It’s a Georgian word that has no English equivalent. According to an article from The Week, zeg is “the day after tomorrow”. So while the meaning is simple enough and we certainly have a full phrase to express it when we need to, evidently the concept is not so important for those of us who speak English as a primary language (I’d suspect the same is true for speakers of most other languages too) as to warrant it’s own simple, elegant, three-letter word.
The concept is vital. And since this is a business blog and I’m no linguist, my newfound discovery of an old Georgian word has inspired me not to lobby for yet another addition to the Oxford Dictionary but instead to assert that a clear-eyed vision for what zeg really means should be at the very core of your business.
Thinking about zeg forces business leaders to adopt a futures orientation — to think about what not only tomorrow but the day after tomorrow will look like; consider what challenges and opportunities will present themselves; and muster the courage to make the right decisions today given our foresight into the the future that is arriving faster by the minute. Thinking about zeg fuels innovation — gives us the drive to imagine how the wants and needs of our consumers, constituents, collaborators and communities may one day be different; and the confidence to anticipate those new wants and needs by evolving how we serve our markets. In fact, preparing for zeg sits at the heart of every good strategy — in a world that is changing faster than ever before, today’s strategy (which — let’s be honest — is often built on a foundation of yesterday’s formulas for success) is obsolete even before the ink on your plan is dry. But a strategy formulated with the day after tomorrow in mind is far more likely to be sustainable over time.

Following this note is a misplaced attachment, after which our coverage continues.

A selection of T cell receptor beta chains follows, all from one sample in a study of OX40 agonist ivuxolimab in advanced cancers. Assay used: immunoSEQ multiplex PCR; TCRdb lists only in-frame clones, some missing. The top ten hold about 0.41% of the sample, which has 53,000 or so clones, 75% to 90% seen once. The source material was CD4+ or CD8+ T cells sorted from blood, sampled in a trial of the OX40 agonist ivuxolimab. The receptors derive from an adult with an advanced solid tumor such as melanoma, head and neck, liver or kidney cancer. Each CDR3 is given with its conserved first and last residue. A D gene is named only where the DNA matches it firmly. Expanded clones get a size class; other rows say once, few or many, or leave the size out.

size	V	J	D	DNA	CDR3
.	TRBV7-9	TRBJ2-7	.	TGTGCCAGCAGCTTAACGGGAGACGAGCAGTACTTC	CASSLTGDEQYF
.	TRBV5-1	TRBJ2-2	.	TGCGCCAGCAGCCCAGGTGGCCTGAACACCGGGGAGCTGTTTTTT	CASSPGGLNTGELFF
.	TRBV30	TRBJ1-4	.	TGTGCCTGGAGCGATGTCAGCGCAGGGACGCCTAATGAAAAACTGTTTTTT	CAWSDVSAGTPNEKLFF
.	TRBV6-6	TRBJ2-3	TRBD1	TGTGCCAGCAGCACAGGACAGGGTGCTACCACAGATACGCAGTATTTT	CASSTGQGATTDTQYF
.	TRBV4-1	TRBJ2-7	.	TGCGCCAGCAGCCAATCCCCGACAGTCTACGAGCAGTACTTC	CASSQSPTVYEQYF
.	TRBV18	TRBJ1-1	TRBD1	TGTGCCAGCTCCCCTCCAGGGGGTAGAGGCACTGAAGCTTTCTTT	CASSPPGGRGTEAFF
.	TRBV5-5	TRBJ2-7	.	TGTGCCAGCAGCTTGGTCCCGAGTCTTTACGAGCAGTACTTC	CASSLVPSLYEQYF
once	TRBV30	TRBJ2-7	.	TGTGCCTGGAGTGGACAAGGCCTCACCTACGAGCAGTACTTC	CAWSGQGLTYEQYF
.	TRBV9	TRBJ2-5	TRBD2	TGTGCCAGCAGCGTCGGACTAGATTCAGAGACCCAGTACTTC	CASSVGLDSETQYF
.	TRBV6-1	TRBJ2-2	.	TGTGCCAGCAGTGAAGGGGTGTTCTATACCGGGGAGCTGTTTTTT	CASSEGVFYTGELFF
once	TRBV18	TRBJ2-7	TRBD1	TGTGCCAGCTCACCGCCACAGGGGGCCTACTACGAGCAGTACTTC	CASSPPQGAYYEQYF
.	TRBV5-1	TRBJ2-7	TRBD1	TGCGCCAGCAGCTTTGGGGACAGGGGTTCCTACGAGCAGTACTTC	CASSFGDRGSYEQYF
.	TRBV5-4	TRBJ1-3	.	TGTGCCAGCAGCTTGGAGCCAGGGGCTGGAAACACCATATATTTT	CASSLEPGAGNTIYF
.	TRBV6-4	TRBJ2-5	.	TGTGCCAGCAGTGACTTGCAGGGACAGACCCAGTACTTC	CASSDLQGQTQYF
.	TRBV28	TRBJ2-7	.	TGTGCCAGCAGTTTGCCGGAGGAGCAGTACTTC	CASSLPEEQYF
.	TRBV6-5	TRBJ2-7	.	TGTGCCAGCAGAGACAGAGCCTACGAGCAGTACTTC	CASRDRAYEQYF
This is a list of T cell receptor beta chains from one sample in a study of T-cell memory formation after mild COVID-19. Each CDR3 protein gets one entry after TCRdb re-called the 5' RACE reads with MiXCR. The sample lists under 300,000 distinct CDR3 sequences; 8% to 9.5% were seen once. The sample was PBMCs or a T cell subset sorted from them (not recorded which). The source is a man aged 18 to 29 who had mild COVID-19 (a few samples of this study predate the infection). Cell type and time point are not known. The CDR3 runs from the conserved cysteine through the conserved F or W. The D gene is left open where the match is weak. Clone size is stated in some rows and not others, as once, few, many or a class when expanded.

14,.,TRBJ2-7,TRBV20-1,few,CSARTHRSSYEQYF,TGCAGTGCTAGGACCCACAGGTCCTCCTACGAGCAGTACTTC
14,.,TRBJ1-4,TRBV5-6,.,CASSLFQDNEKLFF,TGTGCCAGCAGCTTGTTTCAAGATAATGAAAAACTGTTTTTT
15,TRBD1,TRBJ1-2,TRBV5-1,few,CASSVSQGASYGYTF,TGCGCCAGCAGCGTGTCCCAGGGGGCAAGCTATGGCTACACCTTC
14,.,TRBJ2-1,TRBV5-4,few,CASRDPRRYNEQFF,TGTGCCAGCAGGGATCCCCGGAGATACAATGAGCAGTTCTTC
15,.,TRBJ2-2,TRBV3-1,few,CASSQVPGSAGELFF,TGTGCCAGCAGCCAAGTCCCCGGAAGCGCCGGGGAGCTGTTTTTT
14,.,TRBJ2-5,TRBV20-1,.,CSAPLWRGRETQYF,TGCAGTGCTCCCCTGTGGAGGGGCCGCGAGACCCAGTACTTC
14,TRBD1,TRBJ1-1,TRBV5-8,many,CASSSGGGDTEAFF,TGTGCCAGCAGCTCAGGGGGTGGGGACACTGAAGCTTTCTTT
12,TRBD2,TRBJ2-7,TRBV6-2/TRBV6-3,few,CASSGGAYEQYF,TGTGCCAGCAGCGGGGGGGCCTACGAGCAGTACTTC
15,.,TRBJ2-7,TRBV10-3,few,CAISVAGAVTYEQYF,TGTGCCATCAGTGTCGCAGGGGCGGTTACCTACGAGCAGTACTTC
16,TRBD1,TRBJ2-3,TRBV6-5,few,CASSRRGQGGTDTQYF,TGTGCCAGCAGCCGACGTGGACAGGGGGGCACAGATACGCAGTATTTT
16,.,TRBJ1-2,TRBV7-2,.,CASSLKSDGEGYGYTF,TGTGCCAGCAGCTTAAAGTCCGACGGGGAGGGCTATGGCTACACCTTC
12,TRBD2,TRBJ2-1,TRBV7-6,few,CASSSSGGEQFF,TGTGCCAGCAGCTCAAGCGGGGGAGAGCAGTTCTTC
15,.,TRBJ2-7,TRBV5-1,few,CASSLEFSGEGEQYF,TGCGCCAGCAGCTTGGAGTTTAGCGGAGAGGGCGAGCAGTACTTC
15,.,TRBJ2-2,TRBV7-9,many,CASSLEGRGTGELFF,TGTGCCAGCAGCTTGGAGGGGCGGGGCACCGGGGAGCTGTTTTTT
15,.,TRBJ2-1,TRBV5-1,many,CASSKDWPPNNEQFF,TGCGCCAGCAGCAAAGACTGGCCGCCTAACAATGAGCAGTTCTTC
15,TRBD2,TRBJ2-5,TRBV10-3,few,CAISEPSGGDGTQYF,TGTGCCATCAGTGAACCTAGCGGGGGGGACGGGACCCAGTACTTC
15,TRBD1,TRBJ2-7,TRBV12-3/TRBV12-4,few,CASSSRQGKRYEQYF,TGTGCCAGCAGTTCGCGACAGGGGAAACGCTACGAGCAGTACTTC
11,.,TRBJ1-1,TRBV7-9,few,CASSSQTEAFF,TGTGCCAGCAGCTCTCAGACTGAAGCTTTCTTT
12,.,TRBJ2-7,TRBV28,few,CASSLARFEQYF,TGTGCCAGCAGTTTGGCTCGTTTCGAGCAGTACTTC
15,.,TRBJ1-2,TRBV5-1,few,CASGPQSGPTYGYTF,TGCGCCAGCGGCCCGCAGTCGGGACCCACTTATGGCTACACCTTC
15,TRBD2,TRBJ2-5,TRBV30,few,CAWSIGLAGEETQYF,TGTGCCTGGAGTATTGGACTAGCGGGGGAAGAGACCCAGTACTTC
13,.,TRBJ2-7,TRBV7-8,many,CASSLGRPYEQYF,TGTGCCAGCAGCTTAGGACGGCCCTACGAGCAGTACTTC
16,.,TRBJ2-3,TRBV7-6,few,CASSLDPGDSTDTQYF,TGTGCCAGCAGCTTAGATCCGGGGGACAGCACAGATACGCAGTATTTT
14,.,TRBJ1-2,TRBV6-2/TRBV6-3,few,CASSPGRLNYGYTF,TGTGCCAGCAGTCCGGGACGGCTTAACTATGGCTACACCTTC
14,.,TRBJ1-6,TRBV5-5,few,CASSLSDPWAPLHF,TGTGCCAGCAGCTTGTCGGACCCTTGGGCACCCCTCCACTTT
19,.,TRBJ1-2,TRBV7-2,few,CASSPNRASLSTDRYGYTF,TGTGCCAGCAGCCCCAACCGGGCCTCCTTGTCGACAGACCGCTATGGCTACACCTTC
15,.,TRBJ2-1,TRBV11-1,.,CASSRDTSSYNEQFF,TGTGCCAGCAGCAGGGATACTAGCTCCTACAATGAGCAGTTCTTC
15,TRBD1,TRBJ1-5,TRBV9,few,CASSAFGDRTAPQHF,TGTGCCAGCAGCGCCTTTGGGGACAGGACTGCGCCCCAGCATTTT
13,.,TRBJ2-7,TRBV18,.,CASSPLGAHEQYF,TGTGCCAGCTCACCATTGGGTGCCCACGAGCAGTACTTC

Sure, you can live in the now in a business built to optimize returns this week, this month, this quarter, even this year. And of course, you can certainly keep an eye out for tomorrow — but don’t you think your strongest competitors, the leaders you already tend to chase from behind, the disruptors overtaking you even as you’re reading this post may already have a bead on tomorrow? Or you can leapfrog both tomorrow and your competition and build a business that is ready for zeg.
I’m not arguing against current quarter performance. You need to survive today (and tomorrow) if you want to live to see zeg. But too often, business leaders get so mired in the present (which given today’s rate of change is practically the same as being stuck on the past) that they fail to build organizations that are ready to thrive when the not-so-distant future arrives.
Understand this — and do something about it — and your organization just might have as many words for “the day after tomorrow” as the Inuit have for snow.